Does your business file UCC financing statements? If so, then you should know about the newest amendment to the Illinois Uniform Commercial Code. When properly executed, a financing statement secures a creditor’s interest in a debtor’s assets and gives the creditor priority status over unsecured creditors. The new statute, 810 ILCS 5/9-501.1, establishes penalties for those who file false financing statements. It also gives the Secretary of State the authority to conduct investigations into allegations of false filings and to terminate those filings when evidence shows the document was not authorized by the UCC, was not related to a valid financial transaction, or was filed with the intent to harass or defraud the purported debtor.
Under the new law, a debtor will no longer have to go straight to court to prove that a filing was incorrect or fraudulent. Instead, the debtor can file an affidavit with the Secretary of State describing any alleged defects with the filing. Upon receipt of the affidavit, the Secretary of State must send written notice to the secured lender and provide the lender with 30 days to supply its own evidence to refute the claims. If the Secretary of State determines that the record was filed in violation of the statute, it can terminate it.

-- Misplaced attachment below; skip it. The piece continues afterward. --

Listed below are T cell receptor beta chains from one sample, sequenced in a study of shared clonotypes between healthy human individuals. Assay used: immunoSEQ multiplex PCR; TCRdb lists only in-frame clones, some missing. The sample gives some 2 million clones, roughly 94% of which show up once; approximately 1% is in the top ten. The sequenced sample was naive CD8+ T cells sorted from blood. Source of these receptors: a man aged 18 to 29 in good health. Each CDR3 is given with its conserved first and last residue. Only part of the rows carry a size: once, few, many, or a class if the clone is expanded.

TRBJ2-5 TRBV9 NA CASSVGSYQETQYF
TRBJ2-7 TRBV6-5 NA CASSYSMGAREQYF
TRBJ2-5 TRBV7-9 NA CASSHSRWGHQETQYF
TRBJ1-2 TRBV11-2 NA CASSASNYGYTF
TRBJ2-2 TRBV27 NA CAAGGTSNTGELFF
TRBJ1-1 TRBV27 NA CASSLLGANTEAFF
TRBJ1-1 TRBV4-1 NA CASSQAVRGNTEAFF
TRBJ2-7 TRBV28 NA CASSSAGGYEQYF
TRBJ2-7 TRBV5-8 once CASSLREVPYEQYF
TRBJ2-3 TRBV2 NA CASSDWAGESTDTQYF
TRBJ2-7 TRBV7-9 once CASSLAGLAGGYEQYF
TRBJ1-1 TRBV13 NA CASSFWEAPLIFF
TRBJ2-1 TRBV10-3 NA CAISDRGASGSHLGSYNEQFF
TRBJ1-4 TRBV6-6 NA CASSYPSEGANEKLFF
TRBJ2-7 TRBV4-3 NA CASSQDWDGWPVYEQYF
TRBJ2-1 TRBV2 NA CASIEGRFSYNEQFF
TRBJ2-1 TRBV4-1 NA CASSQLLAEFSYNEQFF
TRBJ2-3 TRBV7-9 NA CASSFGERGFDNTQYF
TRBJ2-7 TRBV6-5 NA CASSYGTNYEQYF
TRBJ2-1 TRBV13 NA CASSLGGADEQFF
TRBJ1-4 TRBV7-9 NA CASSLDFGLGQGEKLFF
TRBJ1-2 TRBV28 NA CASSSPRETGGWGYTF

The Secretary of State’s actions can be appealed to a court, and if the Secretary’s decision is reversed, the document at issue would be re-filed with its priority date retroactive to the original date of filing.
The law provides that any person found to have violated the new law is guilty of a Class A misdemeanor for a first offense, and a Class 4 felony for subsequent offenses. The guilty party would also be civilly liable to each injured person for the larger of actual damages or up to $10,000 in lieu of actual damages, plus attorney’s fees, court costs, investigative expenses and, in the court’s discretion, exemplary damages set by the judge or jury.
Be aware that the Secretary of State is not required to take action. In instances where there is no clear fraud or mistake in the filing, or where the issues are, or may become, complex, the Secretary of State may pass the responsibility to the court system rather than make the decision whether to terminate a filing.
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